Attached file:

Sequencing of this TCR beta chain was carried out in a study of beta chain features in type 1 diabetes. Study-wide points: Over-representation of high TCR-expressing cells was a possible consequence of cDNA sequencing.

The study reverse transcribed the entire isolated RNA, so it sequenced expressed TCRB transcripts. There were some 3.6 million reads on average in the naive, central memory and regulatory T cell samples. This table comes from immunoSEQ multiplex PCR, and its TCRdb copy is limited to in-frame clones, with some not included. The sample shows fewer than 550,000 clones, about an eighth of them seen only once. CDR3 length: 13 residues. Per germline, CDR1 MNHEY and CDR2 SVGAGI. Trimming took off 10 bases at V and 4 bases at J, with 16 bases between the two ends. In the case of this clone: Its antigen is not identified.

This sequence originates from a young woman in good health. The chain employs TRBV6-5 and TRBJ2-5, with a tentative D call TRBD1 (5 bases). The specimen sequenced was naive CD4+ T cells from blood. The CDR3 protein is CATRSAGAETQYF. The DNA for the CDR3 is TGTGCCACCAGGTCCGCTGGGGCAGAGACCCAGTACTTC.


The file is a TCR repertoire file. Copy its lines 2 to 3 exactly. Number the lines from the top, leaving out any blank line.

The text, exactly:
The study reverse transcribed the entire isolated RNA, so it sequenced expressed TCRB transcripts. There were some 3.6 million reads on average in the naive, central memory and regulatory T cell samples. This table comes from immunoSEQ multiplex PCR, and its TCRdb copy is limited to in-frame clones, with some not included. The sample shows fewer than 550,000 clones, about an eighth of them seen only once. CDR3 length: 13 residues. Per germline, CDR1 MNHEY and CDR2 SVGAGI. Trimming took off 10 bases at V and 4 bases at J, with 16 bases between the two ends. In the case of this clone: Its antigen is not identified.

This sequence originates from a young woman in good health. The chain employs TRBV6-5 and TRBJ2-5, with a tentative D call TRBD1 (5 bases). The specimen sequenced was naive CD4+ T cells from blood. The CDR3 protein is CATRSAGAETQYF. The DNA for the CDR3 is TGTGCCACCAGGTCCGCTGGGGCAGAGACCCAGTACTTC.